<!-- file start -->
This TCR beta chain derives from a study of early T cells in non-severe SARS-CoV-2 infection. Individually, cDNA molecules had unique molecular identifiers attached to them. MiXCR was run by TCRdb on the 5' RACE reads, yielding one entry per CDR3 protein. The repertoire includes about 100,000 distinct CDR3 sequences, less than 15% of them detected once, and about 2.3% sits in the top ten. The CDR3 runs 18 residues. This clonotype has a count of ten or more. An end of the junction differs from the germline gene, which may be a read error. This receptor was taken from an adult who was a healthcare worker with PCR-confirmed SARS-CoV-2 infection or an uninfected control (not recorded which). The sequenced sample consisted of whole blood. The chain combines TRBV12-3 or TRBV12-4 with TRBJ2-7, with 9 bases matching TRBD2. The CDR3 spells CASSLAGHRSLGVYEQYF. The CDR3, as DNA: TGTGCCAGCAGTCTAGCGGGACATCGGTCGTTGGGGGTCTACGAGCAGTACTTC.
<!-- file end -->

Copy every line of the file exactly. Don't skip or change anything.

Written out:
This TCR beta chain derives from a study of early T cells in non-severe SARS-CoV-2 infection. Individually, cDNA molecules had unique molecular identifiers attached to them. MiXCR was run by TCRdb on the 5' RACE reads, yielding one entry per CDR3 protein. The repertoire includes about 100,000 distinct CDR3 sequences, less than 15% of them detected once, and about 2.3% sits in the top ten. The CDR3 runs 18 residues. This clonotype has a count of ten or more. An end of the junction differs from the germline gene, which may be a read error. This receptor was taken from an adult who was a healthcare worker with PCR-confirmed SARS-CoV-2 infection or an uninfected control (not recorded which). The sequenced sample consisted of whole blood. The chain combines TRBV12-3 or TRBV12-4 with TRBJ2-7, with 9 bases matching TRBD2. The CDR3 spells CASSLAGHRSLGVYEQYF. The CDR3, as DNA: TGTGCCAGCAGTCTAGCGGGACATCGGTCGTTGGGGGTCTACGAGCAGTACTTC.